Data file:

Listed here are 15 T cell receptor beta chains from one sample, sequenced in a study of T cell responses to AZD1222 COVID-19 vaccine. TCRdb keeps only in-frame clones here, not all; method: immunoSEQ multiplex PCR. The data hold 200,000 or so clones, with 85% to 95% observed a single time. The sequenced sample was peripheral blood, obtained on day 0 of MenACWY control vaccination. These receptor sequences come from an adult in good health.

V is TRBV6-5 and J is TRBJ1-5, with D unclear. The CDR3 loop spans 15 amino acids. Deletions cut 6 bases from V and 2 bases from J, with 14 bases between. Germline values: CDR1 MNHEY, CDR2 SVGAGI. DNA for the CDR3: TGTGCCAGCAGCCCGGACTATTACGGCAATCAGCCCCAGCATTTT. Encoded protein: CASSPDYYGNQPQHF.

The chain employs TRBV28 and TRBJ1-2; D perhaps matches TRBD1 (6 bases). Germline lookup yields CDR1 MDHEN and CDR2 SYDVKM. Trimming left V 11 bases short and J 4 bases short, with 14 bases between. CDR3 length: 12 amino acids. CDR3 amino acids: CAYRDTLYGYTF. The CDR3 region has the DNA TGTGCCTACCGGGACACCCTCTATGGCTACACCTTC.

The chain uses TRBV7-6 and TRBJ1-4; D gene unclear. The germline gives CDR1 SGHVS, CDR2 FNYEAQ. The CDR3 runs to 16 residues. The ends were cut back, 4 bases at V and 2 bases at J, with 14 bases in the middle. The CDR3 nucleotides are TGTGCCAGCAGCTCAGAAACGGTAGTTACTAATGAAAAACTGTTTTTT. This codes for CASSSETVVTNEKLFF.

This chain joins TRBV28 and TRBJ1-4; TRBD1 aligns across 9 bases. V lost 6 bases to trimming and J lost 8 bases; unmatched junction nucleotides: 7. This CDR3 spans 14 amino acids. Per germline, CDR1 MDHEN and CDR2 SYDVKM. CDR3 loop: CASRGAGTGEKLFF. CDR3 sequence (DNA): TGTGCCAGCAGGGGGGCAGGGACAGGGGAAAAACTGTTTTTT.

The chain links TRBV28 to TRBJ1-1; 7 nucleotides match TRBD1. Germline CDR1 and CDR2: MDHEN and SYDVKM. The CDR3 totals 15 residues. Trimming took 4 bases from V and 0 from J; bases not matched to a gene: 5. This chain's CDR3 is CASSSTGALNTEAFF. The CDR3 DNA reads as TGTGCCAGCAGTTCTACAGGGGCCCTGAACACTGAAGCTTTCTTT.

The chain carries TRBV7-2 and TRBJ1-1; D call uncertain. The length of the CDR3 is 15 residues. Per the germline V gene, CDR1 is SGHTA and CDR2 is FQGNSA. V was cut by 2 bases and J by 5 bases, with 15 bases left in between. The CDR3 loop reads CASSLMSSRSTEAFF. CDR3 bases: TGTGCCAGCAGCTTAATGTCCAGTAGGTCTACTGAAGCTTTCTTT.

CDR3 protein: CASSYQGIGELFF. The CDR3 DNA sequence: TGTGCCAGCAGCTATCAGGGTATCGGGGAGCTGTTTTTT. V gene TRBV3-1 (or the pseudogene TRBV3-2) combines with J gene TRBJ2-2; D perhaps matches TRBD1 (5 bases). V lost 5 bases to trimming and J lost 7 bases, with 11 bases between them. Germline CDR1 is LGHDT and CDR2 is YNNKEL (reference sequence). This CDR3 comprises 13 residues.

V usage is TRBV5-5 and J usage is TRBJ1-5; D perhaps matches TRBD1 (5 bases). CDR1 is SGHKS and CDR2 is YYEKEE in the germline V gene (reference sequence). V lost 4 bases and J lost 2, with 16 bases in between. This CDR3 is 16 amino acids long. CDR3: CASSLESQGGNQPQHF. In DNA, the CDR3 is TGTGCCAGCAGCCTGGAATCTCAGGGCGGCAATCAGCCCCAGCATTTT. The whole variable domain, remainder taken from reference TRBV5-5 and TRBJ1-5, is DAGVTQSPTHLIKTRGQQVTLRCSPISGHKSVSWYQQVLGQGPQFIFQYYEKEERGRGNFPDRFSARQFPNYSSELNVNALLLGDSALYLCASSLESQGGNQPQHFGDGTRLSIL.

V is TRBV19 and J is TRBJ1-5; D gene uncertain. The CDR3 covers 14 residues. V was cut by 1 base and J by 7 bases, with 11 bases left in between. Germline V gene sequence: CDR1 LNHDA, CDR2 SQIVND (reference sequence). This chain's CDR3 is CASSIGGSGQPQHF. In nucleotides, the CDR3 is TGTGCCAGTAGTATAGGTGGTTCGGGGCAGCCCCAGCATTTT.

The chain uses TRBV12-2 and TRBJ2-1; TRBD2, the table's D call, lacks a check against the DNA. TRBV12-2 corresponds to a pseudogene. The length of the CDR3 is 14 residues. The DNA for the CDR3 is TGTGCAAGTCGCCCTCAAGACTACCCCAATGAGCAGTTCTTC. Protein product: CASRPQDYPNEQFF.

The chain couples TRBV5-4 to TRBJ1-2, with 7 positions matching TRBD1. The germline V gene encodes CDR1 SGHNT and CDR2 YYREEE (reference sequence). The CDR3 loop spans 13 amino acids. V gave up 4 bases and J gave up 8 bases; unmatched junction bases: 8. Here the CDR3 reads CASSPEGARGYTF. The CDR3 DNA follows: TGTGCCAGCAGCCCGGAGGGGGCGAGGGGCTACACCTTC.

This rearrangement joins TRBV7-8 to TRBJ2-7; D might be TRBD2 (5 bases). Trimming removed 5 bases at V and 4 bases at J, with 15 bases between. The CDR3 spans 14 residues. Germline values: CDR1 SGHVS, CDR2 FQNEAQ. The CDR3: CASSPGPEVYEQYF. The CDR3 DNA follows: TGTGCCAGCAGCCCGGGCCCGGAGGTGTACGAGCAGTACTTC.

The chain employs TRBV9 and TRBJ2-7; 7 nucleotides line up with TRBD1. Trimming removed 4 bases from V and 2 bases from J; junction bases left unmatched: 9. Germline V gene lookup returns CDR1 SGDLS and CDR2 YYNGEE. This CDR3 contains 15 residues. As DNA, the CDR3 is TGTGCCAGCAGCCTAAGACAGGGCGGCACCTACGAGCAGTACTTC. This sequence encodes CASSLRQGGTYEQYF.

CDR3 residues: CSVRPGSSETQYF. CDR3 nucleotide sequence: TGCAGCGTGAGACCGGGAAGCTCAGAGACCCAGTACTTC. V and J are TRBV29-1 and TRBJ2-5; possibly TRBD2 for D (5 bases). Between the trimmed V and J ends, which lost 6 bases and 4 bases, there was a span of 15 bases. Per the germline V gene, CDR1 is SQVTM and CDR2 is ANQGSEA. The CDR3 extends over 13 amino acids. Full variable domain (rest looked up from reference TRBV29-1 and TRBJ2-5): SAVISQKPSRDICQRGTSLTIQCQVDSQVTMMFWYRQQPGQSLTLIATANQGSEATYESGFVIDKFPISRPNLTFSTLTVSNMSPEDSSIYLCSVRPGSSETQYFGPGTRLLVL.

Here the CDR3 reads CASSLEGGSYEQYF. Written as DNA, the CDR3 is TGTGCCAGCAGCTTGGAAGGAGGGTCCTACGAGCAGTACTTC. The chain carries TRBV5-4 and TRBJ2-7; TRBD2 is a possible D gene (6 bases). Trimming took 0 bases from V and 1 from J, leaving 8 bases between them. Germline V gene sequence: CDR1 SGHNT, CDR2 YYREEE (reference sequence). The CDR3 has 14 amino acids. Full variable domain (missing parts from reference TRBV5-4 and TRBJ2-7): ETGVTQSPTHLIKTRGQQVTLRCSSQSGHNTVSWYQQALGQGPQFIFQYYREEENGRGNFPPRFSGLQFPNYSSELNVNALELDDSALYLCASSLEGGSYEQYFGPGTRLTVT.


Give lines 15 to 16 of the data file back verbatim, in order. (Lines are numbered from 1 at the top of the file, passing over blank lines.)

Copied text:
CDR3 residues: CSVRPGSSETQYF. CDR3 nucleotide sequence: TGCAGCGTGAGACCGGGAAGCTCAGAGACCCAGTACTTC. V and J are TRBV29-1 and TRBJ2-5; possibly TRBD2 for D (5 bases). Between the trimmed V and J ends, which lost 6 bases and 4 bases, there was a span of 15 bases. Per the germline V gene, CDR1 is SQVTM and CDR2 is ANQGSEA. The CDR3 extends over 13 amino acids. Full variable domain (rest looked up from reference TRBV29-1 and TRBJ2-5): SAVISQKPSRDICQRGTSLTIQCQVDSQVTMMFWYRQQPGQSLTLIATANQGSEATYESGFVIDKFPISRPNLTFSTLTVSNMSPEDSSIYLCSVRPGSSETQYFGPGTRLLVL.

Here the CDR3 reads CASSLEGGSYEQYF. Written as DNA, the CDR3 is TGTGCCAGCAGCTTGGAAGGAGGGTCCTACGAGCAGTACTTC. The chain carries TRBV5-4 and TRBJ2-7; TRBD2 is a possible D gene (6 bases). Trimming took 0 bases from V and 1 from J, leaving 8 bases between them. Germline V gene sequence: CDR1 SGHNT, CDR2 YYREEE (reference sequence). The CDR3 has 14 amino acids. Full variable domain (missing parts from reference TRBV5-4 and TRBJ2-7): ETGVTQSPTHLIKTRGQQVTLRCSSQSGHNTVSWYQQALGQGPQFIFQYYREEENGRGNFPPRFSGLQFPNYSSELNVNALELDDSALYLCASSLEGGSYEQYFGPGTRLTVT.